By Cars.com EditorsJanuary 28, 2019
About the video
The all-new 2019 Honda Passport is more than a rebadged version of the Honda Pilot. After spending some time with it in Utah on-road and off-road, some difference emerged even though the two vehicles share much of the same DNA.
I'm here in Utah with the all new 2019 Honda Passport. Now, while this vehicle may be all new, the name isn't. It was actually sold previously as a re-badge is as a rodeo.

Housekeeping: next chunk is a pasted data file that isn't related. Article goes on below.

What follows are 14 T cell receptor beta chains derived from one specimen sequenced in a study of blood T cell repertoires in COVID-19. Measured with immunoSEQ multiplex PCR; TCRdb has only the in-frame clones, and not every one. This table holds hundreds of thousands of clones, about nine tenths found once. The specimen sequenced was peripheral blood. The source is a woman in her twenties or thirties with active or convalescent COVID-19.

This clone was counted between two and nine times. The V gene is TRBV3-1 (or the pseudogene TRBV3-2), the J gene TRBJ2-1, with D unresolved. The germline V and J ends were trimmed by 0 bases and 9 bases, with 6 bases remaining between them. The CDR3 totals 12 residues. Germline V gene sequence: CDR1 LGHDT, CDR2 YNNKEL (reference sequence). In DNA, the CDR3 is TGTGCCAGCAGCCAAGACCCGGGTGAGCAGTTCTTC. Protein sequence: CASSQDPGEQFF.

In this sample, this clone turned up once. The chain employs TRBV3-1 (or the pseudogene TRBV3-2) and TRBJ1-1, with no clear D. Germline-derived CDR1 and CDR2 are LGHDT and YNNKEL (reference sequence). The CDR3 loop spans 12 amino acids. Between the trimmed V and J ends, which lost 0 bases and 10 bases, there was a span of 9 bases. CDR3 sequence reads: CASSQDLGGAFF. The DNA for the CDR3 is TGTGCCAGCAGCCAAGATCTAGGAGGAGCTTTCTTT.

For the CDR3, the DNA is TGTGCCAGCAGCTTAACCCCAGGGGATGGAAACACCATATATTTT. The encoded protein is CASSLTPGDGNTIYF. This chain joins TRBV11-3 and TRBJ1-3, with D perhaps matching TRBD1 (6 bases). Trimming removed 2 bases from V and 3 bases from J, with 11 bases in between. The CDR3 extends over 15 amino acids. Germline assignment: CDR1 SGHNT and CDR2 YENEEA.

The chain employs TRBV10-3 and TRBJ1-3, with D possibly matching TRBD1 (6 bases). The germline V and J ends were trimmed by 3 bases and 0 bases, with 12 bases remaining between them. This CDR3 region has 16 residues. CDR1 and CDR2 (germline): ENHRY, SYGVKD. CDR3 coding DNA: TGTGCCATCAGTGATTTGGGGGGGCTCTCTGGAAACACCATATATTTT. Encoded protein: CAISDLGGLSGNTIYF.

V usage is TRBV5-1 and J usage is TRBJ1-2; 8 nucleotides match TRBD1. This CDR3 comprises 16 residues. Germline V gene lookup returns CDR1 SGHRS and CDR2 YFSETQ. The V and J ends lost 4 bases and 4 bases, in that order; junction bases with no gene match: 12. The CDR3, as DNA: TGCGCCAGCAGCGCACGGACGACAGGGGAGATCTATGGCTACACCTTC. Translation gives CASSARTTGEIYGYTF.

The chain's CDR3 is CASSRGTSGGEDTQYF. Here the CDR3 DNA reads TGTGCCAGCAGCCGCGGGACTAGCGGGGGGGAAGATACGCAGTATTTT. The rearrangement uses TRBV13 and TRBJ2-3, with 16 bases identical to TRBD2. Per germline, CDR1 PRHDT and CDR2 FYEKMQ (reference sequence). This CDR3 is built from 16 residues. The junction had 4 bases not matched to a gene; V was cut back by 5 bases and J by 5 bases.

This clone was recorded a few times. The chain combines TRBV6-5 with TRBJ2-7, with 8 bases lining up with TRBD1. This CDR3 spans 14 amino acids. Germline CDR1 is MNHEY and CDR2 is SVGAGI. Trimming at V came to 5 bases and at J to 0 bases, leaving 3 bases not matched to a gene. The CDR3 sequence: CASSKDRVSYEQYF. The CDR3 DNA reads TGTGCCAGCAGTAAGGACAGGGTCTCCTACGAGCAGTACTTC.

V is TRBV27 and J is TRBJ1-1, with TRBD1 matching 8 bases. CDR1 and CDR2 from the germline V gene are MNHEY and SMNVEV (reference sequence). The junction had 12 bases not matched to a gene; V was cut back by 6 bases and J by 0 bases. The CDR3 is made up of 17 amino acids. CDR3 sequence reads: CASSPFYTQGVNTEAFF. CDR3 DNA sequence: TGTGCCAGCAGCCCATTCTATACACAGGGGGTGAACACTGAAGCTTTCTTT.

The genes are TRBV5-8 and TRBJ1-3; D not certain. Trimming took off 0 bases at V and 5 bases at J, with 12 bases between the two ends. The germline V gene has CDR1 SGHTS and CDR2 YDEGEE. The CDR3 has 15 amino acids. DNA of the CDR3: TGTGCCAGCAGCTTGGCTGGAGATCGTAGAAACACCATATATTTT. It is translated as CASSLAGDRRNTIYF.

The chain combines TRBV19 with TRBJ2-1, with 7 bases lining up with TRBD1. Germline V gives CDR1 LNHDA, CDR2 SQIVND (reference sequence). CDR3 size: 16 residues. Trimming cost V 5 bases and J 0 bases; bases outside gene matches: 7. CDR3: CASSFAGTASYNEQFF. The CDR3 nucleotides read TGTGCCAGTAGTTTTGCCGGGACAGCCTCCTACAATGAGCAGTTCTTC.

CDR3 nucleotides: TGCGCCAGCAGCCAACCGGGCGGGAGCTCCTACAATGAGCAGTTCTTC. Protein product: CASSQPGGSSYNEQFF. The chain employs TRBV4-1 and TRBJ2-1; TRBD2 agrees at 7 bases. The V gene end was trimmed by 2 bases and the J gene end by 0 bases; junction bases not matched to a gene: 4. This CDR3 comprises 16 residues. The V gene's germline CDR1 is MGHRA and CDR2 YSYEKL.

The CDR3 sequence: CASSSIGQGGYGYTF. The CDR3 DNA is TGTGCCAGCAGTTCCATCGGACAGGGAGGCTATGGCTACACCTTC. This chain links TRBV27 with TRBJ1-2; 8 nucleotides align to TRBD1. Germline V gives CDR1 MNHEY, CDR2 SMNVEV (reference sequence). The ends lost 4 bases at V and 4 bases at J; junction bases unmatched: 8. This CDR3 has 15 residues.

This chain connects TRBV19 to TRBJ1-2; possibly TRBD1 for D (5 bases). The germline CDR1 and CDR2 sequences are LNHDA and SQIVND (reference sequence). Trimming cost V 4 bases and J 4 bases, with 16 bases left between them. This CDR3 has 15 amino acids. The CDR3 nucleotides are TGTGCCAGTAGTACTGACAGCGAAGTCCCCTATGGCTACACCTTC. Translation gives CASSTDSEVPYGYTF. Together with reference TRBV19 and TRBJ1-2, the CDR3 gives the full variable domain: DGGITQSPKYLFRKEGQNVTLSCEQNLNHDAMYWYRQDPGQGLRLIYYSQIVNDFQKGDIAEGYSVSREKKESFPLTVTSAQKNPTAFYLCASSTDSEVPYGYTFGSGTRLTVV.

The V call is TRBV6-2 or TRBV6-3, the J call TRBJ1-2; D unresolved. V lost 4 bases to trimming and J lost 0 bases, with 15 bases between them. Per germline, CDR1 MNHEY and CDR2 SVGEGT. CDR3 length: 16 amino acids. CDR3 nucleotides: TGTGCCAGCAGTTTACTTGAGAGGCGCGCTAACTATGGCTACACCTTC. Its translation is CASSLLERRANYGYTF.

And I'll admit that when I first saw the Passport, I thought it was kind of the same thing. This is just the revised version of the Honda Pilot. However, after spending some time with it, both on-road and obviously off-road, a few differences emerged even though the two vehicles share much of the same DNA. Those differences begin with styling. The Pilot and Passport share the same wheel base, but there is a big difference with the overall length of the two vehicles. Now, Honda says the passport is 6.2 inches shorter with 0.2 inches coming up the front but a full six inches is coming up the rear compared to the Pilot. And the end result of that is that the Passport kinda looks like a Pilot with it's butt chopped off. On the exterior, also a few standard features worth calling out. 20 inch wheels and LED headlights standing on all grade levels. Those are two features that aren't normally standard on vehicles in this class. And as we come around to the front, you'll see the biggest visual distinction for the Passport and that is this front grill area. So it has kind of a unique grill and a lot of lower black cladding, which Honda says was done to make it look more rugged. The final dimension that we didn't mention on the exterior that will affect how the Passport drives is the additional ground clearance So with all wheel drive equipped, it has 0.8 inch more ground clearance that the Pilot does and that gives you a sharper approach and arch angles. So you're able to kind of go over a few things that you want to make it over with on the Pilot, but not too many. The two vehicles have identical power chains. So a 3.5 liter V6 that makes it 280 horsepower made into an 90 automatic transmission. Honda says pretty much the same. Tuning is pretty much the same, just a slight differences because the Passport is about 100 pounds lighter but the two functional drive kind of the same. Underneath the Pilot, a very intelligent all-wheel drive system that also makes its way through the Passport. Honda calls it I-VTM4 and that's a mouthful, but in this case it might be warranted because it's a very smart system. And what it can do is send 70% of the available torque rear wheels and 100% of that torque through back to the right and it doesn't do so with brakes. Some of the less robust all-wheel drive systems in the segment, they'll actually even break one of the wheels, to kind of transfer torque to the other wheel. Honda doesn't do that. They actually send 100% of the torque left or right so it's a true torque vectoring system, and it's very quick to respond. And it also offers four different distinct driving modes. So normal mud, snow, sand. And one of the advantages of Utah besides it being absolutely gorgeous is that we had a chance to sample all of those environments yesterday as well as some tweak crossings and going through water and it handled all those situations really well. In situations where the traction is kind of lost between one or two of the wheels, torque was quickly move. You can actually look at it in real time on this graphic that they have on the instrument panel and you can see how the torque is being split between all four wheels. This all-wheel drive system, surprised me when I drove the Pilot. So it's actually no surprise here that it's very good underneath the Passport. And if the Passport does have one shortcoming that would be rock crawling. So there isn't actually a drive mode for that. I know you didn't hear me mention one earlier. The mode that Honda recommended using was actually mud mode, which gives you a bit more throttle response, but then also thousands of slip into the traction control, which is not really what you want rock crawling. So for someone like me who buys things for what I might do, not that I actually do which is the reason that I have a wet suit in my closet, this vehicle is great. If you need to get it down, dirt roads, to get to a campsite, if you need to get into the mountains during the winter to do like snowboarding or skiing, great beautiful for that. Not really true in off-roader so you're not gonna rock crawl for that. A vehicle like the third or fourth runner would be more suited for that and the Jeep Wrangler, but those vehicles they're a bit more rugged, they don't play ride as well. And this offers a great balance between off-road and on-road capability. Here on the road is no surprise that the Pilot and the Passport drive pretty much the same since they do have the same powertrain. There are a few key differences though between the Pilot and the Passport, starting with the Passport's ground lifts. So as we mentioned during the off-road section, it came in handy for getting over a few obstacles, but here on the road, it makes the drive a bit more like an SUV. And that means that you get a bit more body roll in corners, and it feels like the car leans a little bit more as you turn it especially on a road like this. It doesn't necessarily feel unruly at high-speed. It's pretty stable still, but you'll definitely feel the added height. Now, there are three changes that Honda made to the Passport versus the Pilot, which I think actually improve the driving experience quite a bit. And the first one would be that they quickened up the steering ratio. So the steering on the Pilot is a little bit loose, it's a little bit wonky. On the Passport here, it feels a bit tighter on the road. And Honda says that they did this in order to give you a bit more dexterity when you're off-roading but I think those changes actually pay more dividends here on the road. The second way is they redid the throttle mapping to make it more aggressive. So again, for the off-road you want be able to get into the power more quickly when you are trying to get over an obstacle or get through some mud or sand, but here on the road, it makes the engine feel a lot more responsive. One of my big problems with the Pilot was that I felt there was a disconnect at times between the accelerator pedal and the engine kind of spooling up through before. No such problems here. The engine fueled more responsive, the whole powertrain actually fueled more responsive due to that change in the throttle. So kudos to Honda again for that. The final change is the exhaust knob. So this is a more aggressive kind of vehicle and Honda wanted the sound that would fit that. So they recreated the exhaust knob to make it deeper, to make it throw to your ear and you can hear it definitely more in the cabin. And these three changes in total do make the Passport, I think, a better driving vehicle than the Pilot. And these are three changes I'd actually like to see reflected on the next generation of the Pilot. Speaking of the Pilot, the shared DNA between the two vehicles is most readily seen on the interior where the two vehicles actually have the exact same dashboard. So Honda tells us that what you see here is exactly what you saw on the 2019 Pilot. And that means you have the same multimedia screen with standard Android added on the Apple CarPlay and these touch capacitor buttons that I don't really like. Another thing I don't really like, they kept the shifter. So sometimes you move to an electronic shifter like this, move it somewhere else to save space. This doesn't actually you any space and it's kind of weird to use. So hoping to see Honda go back to a more standardized kinda shifter in their next vehicles. Now it could be argued that the weakest part of the Pilot interior was its third row which I didn't find to have enough room really for adults. Throughout the third row and the first two rows of the Pilot are very good and the same is definitely true of the Passport. So lots of room in the front, lots of room in the second row. Honda tells us that the Passport has class leading passenger volume and seating in the back seat, you definitely believe it. There is a lot of headroom and a lot of leg room. And even though this is an all-wheel drive vehicle, there's no center for output. So even if you're stuck in that middle seat, you'll actually have somewhere to put your feet. Now there's one final annoyance with the Passport's interior. This is also to the Pilot. The seatbelt for the center passenger in the backseat is actually mounted in the ceiling. And what that means is if you sit in the middle and it's not set up, it's kind of hard to reach back and grab and pull down. And when it is set up, it kind of just floats in the driver's vision. So when you look in the rear view mirror, there's a seatbelt waving back and forth and that can get kind of annoying. Final area that I wanna highlight with the Passport is the cargo area. Now, has a lot of raw storage capacity. 41.3 cubic feet behind the backseat. Drop that down, open it up to 77.9 cubic feet. And that's a pretty big trunk for something in this class. Also, we like plenty of convenience features. So on either side here, you have these powered release button for the backseat. So one touch operation on either side. Just press a button, they drop all the way down, opens up the cargo area really nicely. The final thing that I like a lot is this under four storage. So groups up here to reveal a bin. Honda measures this at 2.5 cubic feet, but that doesn't really mean anything. What matters is what you can actually fit in it. And that's my backpack in there. It has a 15 inch BiPAP inside, and that's not something I can fit in most under four storage. Furthermore, this lifts up again to reveal another small storage space. And one more really convenient feature that I like about this bin and that is that you can actually take it out. So all you do is undo a clip here, and it lifts right out. So if you have to store something muddy or dirty, you don't want to get the interior of the car messed up, drop it in the bin. When you get home, take the bin out, close it up, ready to go. The 2019 Passport will start at 33 35 including destination targets. But there is one catch that we think potential buyers should watch out for. And that is an all-wheel drive is actually only standard on the top elite trim level. If you end up with any of the other three trim levels, it's gonna cost you an extra $1,900. And that's an option that we think that most people who are buying this vehicle will go for and as good as the all-wheel drive system is, that's still quite a premium to pay. Honda actually provided us an exact on sale date for the 2019 Passport and that is February 4th, 2019.